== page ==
The Latest Drug Safety Checklist
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The Latest Drug Safety Checklist

Unintentional medication overdoses rose 360 percent in the past 20 years. They're the second leading cause of accidental deaths in the United states (only car crashes kill more). One reason? Drug interactions. "Patients have to be more informed," says Michael Wolf, PhD, director of Northwestern University's Center for Communication in Healthcare, so follow these rules.

Go over new prescriptions with your doctor.
Know how to take each. With food? Even if you had a glass of wine? What if you miss a dose?

Use one pharmacy to fill all prescriptions.
Be sure staffers check interactions with medicine, over-the-counter (OTC) drugs (such as baby aspirin), and nutritional supplements.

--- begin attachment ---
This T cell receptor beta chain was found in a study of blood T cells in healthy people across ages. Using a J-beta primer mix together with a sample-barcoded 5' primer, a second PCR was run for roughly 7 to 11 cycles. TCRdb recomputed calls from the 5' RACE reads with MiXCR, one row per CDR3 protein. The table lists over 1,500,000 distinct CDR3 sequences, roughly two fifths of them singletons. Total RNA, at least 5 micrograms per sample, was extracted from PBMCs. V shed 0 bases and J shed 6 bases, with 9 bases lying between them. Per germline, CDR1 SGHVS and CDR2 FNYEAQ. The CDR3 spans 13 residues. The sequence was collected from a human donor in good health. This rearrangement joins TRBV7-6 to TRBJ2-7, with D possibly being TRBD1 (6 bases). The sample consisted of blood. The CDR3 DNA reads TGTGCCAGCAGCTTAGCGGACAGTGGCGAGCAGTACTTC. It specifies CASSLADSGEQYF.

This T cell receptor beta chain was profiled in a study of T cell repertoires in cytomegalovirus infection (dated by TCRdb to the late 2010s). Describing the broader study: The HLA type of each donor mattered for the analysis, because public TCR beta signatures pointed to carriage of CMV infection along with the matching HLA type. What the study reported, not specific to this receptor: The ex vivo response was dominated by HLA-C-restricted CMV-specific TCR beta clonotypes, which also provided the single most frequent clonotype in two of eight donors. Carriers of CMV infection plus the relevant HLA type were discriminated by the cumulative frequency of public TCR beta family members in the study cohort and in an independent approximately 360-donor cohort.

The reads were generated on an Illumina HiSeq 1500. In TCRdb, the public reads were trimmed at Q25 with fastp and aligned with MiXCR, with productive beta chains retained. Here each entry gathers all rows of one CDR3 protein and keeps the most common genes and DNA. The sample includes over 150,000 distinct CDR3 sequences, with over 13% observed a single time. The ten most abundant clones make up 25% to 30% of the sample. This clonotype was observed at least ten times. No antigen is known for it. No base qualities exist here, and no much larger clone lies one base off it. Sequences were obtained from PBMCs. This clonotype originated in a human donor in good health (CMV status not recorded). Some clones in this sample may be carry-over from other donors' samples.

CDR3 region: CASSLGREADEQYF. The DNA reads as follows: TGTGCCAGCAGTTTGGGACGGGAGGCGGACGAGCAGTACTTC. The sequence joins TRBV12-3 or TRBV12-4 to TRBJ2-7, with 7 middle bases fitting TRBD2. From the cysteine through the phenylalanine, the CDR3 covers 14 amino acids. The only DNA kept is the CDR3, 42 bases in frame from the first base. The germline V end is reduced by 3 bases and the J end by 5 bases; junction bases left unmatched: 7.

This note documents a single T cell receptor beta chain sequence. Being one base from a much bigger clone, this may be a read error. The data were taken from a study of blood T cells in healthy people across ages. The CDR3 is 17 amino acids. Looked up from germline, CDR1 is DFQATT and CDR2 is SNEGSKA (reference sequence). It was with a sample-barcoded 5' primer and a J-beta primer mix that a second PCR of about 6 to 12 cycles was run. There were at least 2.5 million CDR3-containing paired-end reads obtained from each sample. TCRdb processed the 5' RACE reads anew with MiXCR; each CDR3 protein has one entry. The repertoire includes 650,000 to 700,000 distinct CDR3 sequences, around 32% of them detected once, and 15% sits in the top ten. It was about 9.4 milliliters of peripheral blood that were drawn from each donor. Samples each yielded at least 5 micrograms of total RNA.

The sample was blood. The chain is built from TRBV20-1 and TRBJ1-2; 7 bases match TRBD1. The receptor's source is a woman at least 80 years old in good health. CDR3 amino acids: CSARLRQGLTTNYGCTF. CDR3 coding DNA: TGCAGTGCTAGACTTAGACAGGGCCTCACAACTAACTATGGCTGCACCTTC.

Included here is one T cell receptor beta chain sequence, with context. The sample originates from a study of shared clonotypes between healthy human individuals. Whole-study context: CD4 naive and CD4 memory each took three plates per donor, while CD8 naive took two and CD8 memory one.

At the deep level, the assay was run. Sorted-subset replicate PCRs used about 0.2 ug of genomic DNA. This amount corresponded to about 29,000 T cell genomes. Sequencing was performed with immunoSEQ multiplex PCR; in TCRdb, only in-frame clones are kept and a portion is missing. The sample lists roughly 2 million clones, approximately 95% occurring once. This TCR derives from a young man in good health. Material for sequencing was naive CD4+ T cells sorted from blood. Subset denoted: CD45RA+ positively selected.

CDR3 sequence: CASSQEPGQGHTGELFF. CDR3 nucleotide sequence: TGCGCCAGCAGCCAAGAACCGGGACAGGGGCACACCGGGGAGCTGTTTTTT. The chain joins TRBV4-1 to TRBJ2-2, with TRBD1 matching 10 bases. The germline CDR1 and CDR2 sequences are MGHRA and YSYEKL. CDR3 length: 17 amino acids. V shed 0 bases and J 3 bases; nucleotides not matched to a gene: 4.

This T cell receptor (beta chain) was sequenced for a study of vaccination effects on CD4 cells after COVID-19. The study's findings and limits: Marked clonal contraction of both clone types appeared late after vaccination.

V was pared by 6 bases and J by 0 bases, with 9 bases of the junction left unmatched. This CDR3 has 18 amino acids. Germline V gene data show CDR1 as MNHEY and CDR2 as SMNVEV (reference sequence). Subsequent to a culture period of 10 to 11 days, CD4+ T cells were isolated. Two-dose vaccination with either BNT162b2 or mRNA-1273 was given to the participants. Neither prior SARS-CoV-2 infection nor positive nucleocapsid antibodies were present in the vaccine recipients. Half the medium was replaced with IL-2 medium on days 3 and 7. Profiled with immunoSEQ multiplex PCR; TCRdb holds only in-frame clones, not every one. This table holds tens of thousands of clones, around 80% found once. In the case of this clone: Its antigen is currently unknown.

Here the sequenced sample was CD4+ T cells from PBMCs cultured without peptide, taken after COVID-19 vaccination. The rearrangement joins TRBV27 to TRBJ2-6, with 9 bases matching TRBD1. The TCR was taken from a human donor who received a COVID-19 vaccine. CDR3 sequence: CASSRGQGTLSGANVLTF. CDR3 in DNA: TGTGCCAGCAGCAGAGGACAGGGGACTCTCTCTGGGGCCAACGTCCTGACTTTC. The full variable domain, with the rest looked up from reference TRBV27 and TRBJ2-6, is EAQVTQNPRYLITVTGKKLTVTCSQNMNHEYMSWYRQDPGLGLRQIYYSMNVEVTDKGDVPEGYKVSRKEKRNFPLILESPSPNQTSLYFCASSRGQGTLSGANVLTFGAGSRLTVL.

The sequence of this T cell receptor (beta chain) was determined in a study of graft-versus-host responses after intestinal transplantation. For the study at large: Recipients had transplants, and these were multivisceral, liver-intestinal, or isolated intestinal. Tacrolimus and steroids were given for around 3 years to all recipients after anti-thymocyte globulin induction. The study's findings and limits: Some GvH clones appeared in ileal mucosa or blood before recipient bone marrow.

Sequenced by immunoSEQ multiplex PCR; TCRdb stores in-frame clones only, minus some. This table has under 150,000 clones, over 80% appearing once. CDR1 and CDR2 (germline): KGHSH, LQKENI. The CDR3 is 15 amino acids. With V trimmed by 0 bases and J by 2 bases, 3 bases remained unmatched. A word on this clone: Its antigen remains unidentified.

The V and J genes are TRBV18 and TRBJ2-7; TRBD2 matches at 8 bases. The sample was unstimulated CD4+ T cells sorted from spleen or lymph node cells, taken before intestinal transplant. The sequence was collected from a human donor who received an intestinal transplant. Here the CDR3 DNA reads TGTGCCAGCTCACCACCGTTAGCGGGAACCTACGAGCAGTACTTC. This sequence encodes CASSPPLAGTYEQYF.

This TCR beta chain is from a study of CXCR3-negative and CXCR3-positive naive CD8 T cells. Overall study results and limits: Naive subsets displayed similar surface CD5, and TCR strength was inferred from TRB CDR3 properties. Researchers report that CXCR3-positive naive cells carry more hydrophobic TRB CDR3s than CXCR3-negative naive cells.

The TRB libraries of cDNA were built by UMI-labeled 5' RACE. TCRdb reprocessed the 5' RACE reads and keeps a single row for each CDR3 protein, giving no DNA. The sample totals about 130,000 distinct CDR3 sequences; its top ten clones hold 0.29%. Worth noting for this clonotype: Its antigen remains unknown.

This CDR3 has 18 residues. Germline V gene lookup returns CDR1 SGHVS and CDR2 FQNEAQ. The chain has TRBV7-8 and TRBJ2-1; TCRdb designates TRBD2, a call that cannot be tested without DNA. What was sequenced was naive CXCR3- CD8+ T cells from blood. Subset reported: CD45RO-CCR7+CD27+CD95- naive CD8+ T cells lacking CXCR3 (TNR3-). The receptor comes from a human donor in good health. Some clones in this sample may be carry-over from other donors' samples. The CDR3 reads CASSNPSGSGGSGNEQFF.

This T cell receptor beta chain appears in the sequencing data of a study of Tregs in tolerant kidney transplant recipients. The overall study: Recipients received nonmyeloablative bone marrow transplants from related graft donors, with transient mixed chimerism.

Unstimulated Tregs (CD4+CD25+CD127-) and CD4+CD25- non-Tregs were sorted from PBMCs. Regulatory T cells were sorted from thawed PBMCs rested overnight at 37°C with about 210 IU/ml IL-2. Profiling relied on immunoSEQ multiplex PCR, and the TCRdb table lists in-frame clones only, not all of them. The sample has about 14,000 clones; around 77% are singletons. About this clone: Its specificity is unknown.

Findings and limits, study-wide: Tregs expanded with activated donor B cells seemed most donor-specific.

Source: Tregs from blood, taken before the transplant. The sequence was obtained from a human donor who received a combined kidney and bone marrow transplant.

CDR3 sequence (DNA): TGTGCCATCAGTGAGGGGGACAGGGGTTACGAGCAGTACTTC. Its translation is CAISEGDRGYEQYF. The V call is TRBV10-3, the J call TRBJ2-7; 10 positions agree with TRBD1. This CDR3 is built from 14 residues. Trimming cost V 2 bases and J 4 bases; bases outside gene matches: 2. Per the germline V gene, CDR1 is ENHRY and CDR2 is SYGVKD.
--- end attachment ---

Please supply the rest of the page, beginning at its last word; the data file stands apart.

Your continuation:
If you take a lot of pills, get organized.
Use a pillbox marked with the days of the week, especially if your regimen is complicated.

Don't fill prescriptions around the first of the month.
People cashing pay and government checks increase pharmacy workloads; errors spike 25 percent then.

Ask the pharmacist to review drug directions.
Even if the doctor did this, it can't hurt you to hear another take. And make sure refills look the same as the previous pills.

Read labels, notably on OTC ingredients.
Some people don't know, for example, that both Tylenol and NyQuil have acetaminophen.

Originally published in Ladies' Home Journal, February 2009.

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